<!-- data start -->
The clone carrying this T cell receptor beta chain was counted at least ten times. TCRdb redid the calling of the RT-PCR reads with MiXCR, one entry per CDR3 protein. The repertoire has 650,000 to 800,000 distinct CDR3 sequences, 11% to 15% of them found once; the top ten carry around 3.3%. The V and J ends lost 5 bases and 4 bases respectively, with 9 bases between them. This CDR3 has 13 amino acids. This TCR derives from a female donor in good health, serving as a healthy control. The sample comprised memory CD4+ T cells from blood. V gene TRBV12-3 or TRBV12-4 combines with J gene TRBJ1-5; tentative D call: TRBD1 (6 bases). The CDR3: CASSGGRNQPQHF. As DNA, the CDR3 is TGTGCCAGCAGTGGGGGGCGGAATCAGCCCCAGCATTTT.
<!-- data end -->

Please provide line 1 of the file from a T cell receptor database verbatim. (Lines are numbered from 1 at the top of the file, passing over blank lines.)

The clone carrying this T cell receptor beta chain was counted at least ten times. TCRdb redid the calling of the RT-PCR reads with MiXCR, one entry per CDR3 protein. The repertoire has 650,000 to 800,000 distinct CDR3 sequences, 11% to 15% of them found once; the top ten carry around 3.3%. The V and J ends lost 5 bases and 4 bases respectively, with 9 bases between them. This CDR3 has 13 amino acids. This TCR derives from a female donor in good health, serving as a healthy control. The sample comprised memory CD4+ T cells from blood. V gene TRBV12-3 or TRBV12-4 combines with J gene TRBJ1-5; tentative D call: TRBD1 (6 bases). The CDR3: CASSGGRNQPQHF. As DNA, the CDR3 is TGTGCCAGCAGTGGGGGGCGGAATCAGCCCCAGCATTTT.